Prudential regulation requires banks and other financial firms to maintain adequate capital and liquidity and control risks. This protects customers (e.g. bank depositors) but imposes costs that influence whether firms are willing to provide liquidity (e.g. by acting as security dealers) and how and where they trade (e.g. by using centrally cleared or non-centrally cleared derivatives).
This course describes the Basel framework for prudential regulation as it has evolved since the financial crisis, explains how it is applied and enforced in local markets, and shows how it affects liquidity, risk-taking, and trading opportunities in fixed income markets.
By completing this course, you will be able to:
- Explain the objectives and structure of the Basel framework
- Understand the implications for financial firms of the finalized Basel III reforms
- Assess the impact of prudential regulation on markets for sovereign and corporate bonds, repo and securities lending, and credit and interest rate derivatives.
Who should attend?
This course is suitable for anyone with exposure to interest rate or credit sensitive products who wants a better understanding of how prudential regulation affects liquidity, risk-taking, and trading opportunities in fixed income markets. Examples might include bond traders, sales teams, portfolio managers, research analysts, risk managers, debt managers, and financial market regulators.
Certification and Programme Recognition
This course is certified by ICMA.
ICMA recommends that 12 learning hours can be associated with this course, based on attended/undertaken hours of study required to successfully complete the learning outcomes.
A Certificate of Attendance will be awarded to those who meet the minimum attendance requirements for this course.
ICMA is a member of the CPD® Certification Service and approved by the Securities & Futures Commission of Hong Kong as provider of Continuous Professional Training (CPT).
Please note that your course certificate of attendance or completion should be sufficient to satisfy any professional development requirements – if you require further evidence, please contact us at email@example.com.
The course is divided into the following key topic areas:
- Why banks hold capital
- Evolution of Basel framework
- Basel III minimum regulatory capital requirements
- Capital conservation buffer and countercyclical buffer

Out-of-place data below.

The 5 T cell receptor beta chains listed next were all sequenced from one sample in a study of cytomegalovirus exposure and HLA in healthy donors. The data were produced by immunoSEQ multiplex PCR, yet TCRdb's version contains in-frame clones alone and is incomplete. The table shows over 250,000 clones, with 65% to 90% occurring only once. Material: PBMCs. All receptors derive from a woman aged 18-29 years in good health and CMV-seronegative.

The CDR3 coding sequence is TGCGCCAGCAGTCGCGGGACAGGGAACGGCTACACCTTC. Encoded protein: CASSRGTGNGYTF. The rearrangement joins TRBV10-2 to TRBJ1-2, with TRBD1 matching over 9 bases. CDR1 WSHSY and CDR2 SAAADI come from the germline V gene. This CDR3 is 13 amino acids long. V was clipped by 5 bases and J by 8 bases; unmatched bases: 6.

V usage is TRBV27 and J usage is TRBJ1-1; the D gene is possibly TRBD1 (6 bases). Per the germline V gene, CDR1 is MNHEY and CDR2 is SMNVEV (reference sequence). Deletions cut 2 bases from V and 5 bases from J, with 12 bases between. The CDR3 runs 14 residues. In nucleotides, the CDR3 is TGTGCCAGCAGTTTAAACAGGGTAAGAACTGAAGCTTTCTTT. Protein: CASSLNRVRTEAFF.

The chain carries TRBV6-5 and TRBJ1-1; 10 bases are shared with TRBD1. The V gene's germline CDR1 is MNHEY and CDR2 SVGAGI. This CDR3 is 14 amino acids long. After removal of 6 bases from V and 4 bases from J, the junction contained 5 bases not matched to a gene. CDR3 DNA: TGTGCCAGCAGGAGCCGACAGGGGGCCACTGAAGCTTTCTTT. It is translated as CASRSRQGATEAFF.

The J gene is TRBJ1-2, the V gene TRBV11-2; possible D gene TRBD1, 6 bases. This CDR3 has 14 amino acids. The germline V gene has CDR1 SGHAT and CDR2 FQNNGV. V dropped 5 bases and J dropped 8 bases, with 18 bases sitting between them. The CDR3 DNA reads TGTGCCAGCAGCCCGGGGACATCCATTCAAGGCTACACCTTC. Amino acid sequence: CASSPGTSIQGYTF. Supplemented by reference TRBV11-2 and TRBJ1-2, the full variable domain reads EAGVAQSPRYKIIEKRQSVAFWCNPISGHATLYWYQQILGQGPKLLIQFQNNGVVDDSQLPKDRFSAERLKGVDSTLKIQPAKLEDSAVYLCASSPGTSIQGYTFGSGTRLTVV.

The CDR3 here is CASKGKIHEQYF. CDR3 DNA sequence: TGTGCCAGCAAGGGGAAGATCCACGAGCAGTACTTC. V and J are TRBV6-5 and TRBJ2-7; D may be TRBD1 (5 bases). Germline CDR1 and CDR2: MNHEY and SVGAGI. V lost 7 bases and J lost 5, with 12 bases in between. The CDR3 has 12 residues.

- Leverage ratio requirement and leverage ratio buffer
- Risk-weighted assets (RWA)
- Revisions to standardised approaches for credit risk, credit valuation adjustment (CVA) risk and operational risk
- Constraints on use of internal models approaches
- Output floor
- Sources and uses of liquidity
- Liquidity Coverage Ratio (LCR) and High Quality Liquid Assets (HQLA)
- Liquidity monitoring tools
- Net Stable Funding Ratio (NSFR)
- Sources of market risk
- Deficiencies in pre-crisis market risk framework
- Revised and amended minimum capital requirements for market risk
- Clarifying the trading book/banking book boundary
- Internal models approach, including expected shortfall (ES) metric, non-modellable risk factors (NMRF) requirement and default risk capital (DRC) requirement
- Standardised approach, including sensitivities-based method, residual risk add-on (RRAO) and DRC requirement
- Sources and consequences of counterparty risk
- Revised CVA risk framework
- Central counterparties (CCPs)
- Capital requirements for bank exposures to CCPs
- Margin requirements for non-centrally cleared derivatives
Impact on bond markets
- Basel III treatment of sovereign and corporate bond exposures
- Impact of Basel capital, leverage, and liquidity requirements on sovereign and corporate bond market liquidity
- Evidence from the Covid-19 crisis
Impact on repo and securities lending markets
- Role of repo and securities lending in fixed income markets
- Impact of Basel capital, leverage, and liquidity requirements on the sovereign bond and credit repo markets
- Consequences for bond market liquidity and trading
Impact on derivative markets
- Role of interest rate and credit derivatives in fixed income markets
- Impact of Basel credit risk reforms on the credit default swap (CDS) market
- Impact of Basel capital and margin requirements on derivative markets
- Consequences for bond market liquidity and trading
Application and enforcement
- Local adoption and adaptation of the Basel framework
- Prudential regulation in the euro area, the United Kingdom, the United States, and other regions
Our classroom courses are delivered in-person at a confirmed location.
The Prudential Regulation and Fixed Income markets classroom training course will be delivered in London over 2 full days. Tea, coffee and light refreshments will be provided during the course but please note these courses are not catered. If you have any dietary requirements please let us know when you complete the registration form.
Delegates will be given access to our learning management system and the course materials before the live sessions, and will have access for a total of three months. During these three months you will have the option to keep working through the course materials at your own pace. Please note to ensure you book and take the exam within these six months.
110 Cannon Street, London
Classroom course fees*
ICMA Members: EUR 2,150 + VAT (if applicable)
Non-members: EUR 2,500 + VAT (if applicable)
*Our prices do not include travel/accommodation. Please do not book any logistics until you receive email confirmation that the course will go ahead. This will be provided 4 weeks in advance of the start date.
- All payments must be made in Euro.
Should you have any queries, please contact firstname.lastname@example.org